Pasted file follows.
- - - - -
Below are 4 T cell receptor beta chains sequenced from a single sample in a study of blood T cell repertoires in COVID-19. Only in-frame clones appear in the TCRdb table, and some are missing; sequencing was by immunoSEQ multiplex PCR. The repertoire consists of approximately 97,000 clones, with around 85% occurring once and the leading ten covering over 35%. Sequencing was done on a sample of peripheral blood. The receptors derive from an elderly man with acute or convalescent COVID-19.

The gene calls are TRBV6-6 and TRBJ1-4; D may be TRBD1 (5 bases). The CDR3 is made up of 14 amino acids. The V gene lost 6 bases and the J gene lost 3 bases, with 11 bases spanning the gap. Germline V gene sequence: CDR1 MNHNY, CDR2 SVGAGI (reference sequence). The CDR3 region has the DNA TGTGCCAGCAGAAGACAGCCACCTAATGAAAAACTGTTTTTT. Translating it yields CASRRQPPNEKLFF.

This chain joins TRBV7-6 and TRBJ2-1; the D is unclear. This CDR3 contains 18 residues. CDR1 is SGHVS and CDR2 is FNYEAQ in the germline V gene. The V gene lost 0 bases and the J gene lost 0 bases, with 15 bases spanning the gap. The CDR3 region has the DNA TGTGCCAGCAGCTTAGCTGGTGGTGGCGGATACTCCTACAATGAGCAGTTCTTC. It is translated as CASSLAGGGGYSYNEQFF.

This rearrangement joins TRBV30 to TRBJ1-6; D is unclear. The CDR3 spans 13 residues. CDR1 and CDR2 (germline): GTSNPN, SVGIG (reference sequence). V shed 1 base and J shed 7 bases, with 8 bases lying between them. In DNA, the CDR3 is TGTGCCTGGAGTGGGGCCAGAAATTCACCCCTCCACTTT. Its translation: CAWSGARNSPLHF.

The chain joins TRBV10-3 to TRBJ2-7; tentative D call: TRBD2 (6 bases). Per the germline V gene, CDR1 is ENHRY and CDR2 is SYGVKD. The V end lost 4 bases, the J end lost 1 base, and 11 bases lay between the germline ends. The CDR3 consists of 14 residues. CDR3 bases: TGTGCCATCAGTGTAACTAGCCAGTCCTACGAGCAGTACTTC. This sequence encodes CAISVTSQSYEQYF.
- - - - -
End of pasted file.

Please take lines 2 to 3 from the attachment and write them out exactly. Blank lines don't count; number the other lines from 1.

The gene calls are TRBV6-6 and TRBJ1-4; D may be TRBD1 (5 bases). The CDR3 is made up of 14 amino acids. The V gene lost 6 bases and the J gene lost 3 bases, with 11 bases spanning the gap. Germline V gene sequence: CDR1 MNHNY, CDR2 SVGAGI (reference sequence). The CDR3 region has the DNA TGTGCCAGCAGAAGACAGCCACCTAATGAAAAACTGTTTTTT. Translating it yields CASRRQPPNEKLFF.

This chain joins TRBV7-6 and TRBJ2-1; the D is unclear. This CDR3 contains 18 residues. CDR1 is SGHVS and CDR2 is FNYEAQ in the germline V gene. The V gene lost 0 bases and the J gene lost 0 bases, with 15 bases spanning the gap. The CDR3 region has the DNA TGTGCCAGCAGCTTAGCTGGTGGTGGCGGATACTCCTACAATGAGCAGTTCTTC. It is translated as CASSLAGGGGYSYNEQFF.